'Future scenario'


2035 is a visual culture

We are in a vast valley surrounded by mountains; some become blurry with distance, and we can barely see them at the end of the horizon. There is a huge rock right in front of us. Its form reminds me of Road Runner & Coyote. As if we were in Utah or Arizona. Yes, it feels like a desert, although I'm not sure we are in the US. Can you feel the heat? I can imagine it. Still, my body is not warm. I'm not sweating. It is weird as if my eyes wanted to control my mind. We stand on rocks, and there is sand underneath. A man begins to clear the area right in front of us. He collects the rocks and moves them to the side. It looks like he is trying to make a circle. The sand is the area of the ring, the fill. Right next, he starts placing the rocks back, but now around the circle, as if they delimited its perimeter. He looks back at us. He is done and walks away without saying anything. I take a picture with a camera I found right next to me while you sit down and try to imagine what I just told you. You don't experience as I do. I know you can't because your impairment won't let you, but I know you'd love to see this.

It is 2035. Life doesn't seem very different, but it is. Scientists, sociologists, and philosophers have defined this period as the optic century. We are visual creatures. We communicate with images. A large medium encompassing not just photography, art, and design, but also business, sports, music, entertainment, and technology.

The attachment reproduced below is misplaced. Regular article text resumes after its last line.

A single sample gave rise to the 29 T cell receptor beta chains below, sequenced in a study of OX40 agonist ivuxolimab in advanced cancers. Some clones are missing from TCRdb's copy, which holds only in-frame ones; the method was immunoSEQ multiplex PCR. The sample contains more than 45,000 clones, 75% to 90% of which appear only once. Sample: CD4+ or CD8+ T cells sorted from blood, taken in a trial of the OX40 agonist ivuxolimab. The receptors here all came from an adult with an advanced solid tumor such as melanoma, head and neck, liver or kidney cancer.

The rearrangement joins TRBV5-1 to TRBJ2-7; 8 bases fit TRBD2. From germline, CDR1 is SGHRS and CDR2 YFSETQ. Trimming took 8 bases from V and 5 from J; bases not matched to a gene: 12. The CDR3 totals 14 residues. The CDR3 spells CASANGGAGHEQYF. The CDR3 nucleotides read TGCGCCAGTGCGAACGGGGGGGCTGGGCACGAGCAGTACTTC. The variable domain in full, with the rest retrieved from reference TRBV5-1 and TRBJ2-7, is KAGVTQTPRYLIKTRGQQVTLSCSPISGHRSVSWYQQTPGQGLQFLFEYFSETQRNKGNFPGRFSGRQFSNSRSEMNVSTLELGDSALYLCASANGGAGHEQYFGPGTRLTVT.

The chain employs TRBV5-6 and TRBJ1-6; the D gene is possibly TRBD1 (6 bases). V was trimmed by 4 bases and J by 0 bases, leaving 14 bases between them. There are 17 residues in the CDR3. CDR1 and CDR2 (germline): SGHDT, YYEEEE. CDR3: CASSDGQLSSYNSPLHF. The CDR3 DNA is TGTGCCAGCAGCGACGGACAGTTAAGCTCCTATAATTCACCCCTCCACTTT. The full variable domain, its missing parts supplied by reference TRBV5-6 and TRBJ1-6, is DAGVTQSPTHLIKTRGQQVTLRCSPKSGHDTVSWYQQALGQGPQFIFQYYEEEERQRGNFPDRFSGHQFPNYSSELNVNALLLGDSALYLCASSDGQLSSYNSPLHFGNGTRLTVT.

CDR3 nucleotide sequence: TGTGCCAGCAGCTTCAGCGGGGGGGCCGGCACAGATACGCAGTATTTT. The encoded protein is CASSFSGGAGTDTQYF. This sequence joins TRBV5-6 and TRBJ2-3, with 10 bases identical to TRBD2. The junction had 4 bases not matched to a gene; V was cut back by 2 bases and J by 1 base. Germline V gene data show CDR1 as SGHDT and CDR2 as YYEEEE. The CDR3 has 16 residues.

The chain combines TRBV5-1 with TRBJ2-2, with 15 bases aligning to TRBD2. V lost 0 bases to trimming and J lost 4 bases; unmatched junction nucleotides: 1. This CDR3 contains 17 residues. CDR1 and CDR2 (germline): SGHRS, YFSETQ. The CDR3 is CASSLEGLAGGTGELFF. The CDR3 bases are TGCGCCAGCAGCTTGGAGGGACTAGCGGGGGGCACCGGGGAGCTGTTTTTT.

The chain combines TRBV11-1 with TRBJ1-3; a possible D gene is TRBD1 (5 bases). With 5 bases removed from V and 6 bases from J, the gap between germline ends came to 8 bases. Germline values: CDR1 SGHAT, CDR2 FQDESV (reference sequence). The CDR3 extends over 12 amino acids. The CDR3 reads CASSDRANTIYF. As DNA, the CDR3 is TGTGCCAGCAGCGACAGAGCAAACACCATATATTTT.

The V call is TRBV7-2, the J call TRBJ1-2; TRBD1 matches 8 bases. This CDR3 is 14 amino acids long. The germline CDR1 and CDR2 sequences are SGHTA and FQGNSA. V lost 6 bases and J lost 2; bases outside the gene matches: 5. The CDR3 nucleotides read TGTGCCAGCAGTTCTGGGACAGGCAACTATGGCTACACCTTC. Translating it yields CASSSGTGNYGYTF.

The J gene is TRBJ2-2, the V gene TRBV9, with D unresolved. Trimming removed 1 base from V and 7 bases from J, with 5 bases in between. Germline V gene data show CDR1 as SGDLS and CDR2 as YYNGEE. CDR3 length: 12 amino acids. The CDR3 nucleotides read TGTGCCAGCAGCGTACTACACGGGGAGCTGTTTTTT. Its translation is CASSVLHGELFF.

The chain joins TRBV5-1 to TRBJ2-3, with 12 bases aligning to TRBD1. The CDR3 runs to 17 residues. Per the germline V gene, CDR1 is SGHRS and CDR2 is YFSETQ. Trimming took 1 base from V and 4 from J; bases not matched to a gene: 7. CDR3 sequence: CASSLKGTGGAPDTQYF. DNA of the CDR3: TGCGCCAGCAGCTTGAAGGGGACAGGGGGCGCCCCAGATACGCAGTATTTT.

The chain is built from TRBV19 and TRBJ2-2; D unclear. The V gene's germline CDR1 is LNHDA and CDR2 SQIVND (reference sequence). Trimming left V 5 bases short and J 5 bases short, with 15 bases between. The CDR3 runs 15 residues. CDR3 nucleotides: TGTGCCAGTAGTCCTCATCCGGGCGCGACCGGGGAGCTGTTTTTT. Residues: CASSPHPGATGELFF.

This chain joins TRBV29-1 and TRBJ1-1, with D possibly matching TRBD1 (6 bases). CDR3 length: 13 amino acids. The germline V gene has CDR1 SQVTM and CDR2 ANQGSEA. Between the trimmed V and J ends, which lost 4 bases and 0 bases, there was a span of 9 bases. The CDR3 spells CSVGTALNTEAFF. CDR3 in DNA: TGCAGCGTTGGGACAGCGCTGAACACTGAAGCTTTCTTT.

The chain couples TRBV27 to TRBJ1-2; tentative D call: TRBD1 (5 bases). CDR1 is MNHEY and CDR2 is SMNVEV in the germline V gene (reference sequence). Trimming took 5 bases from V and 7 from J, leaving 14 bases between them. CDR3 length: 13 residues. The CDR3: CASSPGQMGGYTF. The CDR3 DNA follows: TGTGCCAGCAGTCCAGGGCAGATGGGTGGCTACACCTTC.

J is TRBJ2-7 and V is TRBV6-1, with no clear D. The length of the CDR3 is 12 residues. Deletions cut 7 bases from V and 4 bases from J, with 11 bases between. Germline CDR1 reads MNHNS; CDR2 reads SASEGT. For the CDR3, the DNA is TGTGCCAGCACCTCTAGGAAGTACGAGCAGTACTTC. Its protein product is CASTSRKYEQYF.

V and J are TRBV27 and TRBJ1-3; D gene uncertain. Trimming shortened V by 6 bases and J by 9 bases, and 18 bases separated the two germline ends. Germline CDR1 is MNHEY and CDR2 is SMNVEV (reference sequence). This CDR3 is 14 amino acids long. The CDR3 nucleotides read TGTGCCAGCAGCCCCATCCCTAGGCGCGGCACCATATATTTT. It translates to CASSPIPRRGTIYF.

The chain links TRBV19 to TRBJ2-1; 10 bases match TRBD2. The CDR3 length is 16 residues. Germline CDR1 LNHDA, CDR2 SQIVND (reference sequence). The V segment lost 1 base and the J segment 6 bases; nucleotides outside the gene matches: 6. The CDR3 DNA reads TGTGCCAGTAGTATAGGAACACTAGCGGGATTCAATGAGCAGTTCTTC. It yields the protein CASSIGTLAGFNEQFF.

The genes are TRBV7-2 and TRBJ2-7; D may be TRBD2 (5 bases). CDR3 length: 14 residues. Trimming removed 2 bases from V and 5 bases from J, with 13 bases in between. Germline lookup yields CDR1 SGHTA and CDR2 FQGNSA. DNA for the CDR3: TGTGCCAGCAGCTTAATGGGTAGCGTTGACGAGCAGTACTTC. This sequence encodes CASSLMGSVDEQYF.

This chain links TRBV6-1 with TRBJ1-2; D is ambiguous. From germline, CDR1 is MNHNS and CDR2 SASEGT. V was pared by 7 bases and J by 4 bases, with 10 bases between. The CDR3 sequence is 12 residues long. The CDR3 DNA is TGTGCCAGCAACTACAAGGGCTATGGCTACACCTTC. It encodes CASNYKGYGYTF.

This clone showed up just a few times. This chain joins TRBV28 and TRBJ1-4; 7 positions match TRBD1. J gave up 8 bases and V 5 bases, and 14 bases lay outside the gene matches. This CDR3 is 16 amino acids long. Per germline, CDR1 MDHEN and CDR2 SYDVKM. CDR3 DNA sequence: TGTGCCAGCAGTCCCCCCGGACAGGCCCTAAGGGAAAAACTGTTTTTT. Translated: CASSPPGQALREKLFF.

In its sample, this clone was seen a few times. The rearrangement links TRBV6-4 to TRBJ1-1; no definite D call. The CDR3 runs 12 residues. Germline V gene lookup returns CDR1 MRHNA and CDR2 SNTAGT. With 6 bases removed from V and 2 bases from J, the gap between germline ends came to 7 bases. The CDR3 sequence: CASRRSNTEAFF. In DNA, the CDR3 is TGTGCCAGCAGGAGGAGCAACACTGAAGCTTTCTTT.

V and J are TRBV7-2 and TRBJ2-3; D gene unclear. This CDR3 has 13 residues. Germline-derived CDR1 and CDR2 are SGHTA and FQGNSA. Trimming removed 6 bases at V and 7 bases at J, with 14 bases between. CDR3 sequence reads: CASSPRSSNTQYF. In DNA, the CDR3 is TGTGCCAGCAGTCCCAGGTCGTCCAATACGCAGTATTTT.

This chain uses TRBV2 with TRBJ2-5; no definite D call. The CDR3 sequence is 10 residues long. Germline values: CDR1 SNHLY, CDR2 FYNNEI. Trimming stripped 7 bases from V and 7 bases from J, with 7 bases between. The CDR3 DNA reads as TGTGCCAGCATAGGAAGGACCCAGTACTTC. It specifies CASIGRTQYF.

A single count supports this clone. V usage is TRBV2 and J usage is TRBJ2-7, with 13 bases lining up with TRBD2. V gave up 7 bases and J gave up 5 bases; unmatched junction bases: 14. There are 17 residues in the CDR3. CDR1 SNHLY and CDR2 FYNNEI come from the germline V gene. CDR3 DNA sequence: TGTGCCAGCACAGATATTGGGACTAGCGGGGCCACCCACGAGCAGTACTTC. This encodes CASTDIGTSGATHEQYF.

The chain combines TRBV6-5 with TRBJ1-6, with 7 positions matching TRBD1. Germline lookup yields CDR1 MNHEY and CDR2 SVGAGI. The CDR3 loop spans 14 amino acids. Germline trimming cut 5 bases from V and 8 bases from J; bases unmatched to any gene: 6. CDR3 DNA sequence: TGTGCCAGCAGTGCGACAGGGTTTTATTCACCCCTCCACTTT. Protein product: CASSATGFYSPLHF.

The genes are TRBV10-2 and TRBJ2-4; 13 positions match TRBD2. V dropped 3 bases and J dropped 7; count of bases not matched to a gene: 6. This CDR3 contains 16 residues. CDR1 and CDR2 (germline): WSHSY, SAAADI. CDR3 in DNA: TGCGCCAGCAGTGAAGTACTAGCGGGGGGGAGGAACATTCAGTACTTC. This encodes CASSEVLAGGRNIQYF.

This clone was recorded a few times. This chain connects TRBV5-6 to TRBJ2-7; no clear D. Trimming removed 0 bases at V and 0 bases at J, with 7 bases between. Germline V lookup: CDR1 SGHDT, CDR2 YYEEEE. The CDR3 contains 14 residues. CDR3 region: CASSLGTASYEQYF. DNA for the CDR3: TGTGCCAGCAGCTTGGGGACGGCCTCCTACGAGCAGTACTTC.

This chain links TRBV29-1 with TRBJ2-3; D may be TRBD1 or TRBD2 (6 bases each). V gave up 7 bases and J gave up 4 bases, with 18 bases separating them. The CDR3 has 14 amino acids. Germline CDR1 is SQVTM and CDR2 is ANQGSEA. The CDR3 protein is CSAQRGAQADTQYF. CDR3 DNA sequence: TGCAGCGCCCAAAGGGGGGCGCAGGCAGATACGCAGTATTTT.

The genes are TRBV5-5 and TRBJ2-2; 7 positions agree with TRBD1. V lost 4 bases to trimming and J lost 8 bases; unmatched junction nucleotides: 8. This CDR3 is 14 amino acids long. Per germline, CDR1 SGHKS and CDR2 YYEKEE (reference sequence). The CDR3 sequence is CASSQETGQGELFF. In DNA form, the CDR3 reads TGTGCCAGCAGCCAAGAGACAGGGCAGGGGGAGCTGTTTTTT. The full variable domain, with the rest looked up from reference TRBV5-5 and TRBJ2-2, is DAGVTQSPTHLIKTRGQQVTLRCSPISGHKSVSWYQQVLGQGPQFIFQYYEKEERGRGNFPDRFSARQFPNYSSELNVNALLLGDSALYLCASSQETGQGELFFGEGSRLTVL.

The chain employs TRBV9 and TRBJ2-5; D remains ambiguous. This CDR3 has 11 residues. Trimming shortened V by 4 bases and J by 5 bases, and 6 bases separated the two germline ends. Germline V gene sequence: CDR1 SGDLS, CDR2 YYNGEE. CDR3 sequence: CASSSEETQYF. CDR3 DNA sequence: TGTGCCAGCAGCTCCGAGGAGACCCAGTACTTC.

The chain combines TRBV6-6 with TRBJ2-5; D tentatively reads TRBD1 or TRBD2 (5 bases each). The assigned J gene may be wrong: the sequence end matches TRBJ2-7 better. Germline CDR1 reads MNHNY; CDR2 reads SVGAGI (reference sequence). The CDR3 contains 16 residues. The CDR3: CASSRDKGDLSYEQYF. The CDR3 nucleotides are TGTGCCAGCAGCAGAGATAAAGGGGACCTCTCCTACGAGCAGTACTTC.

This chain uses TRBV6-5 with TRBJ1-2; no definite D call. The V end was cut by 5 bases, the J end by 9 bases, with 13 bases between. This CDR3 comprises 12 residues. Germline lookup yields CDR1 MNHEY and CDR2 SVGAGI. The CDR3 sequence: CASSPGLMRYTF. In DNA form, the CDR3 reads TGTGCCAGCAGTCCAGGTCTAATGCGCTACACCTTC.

Today, Virtual Reality and Augmented Reality are so advanced. That there is no more need for musicians, business people or even tourists to travel across the world to give a concert, conference, attending a meeting, or seeing the Eiffel Tower. We experience the world differently. Skype, Facetime, and Whatsapp were replaced with a set of headsets. And it not only ended there, but VR also shaped museums, galleries, artists and their artworks as people started visiting less cultural sites.

Until 1860 or so, art remained pretty consistent throughout history. However, the rise of different movements made our perception change little by little. 2020 arrived, and it seemed like we had seen all. The proliferation of images (paintings, drawings, sculptures, photography, or performing acts) was not enough. So then we began projecting the 3D images onto our retinas, allowing them to integrate with our minds and hacking our perception between the real or physical and the digital world. I wonder what's next. Don't you? Nowadays, art does not look like art. New mediums and digital spaces govern our sight. And for those who haven't, their world crashes. They were left behind. I would like to feel the heat of that site, sweat; feel my feet stepping on the rocks, the sand vanishing through my fingers. Maybe through this, you'd understand Richard's Long artwork.

We now distrust our eyes. Maybe feeling will help us reconnect with our beginnings. Can we bring the virtual experience into your physical world?


Project's growth plan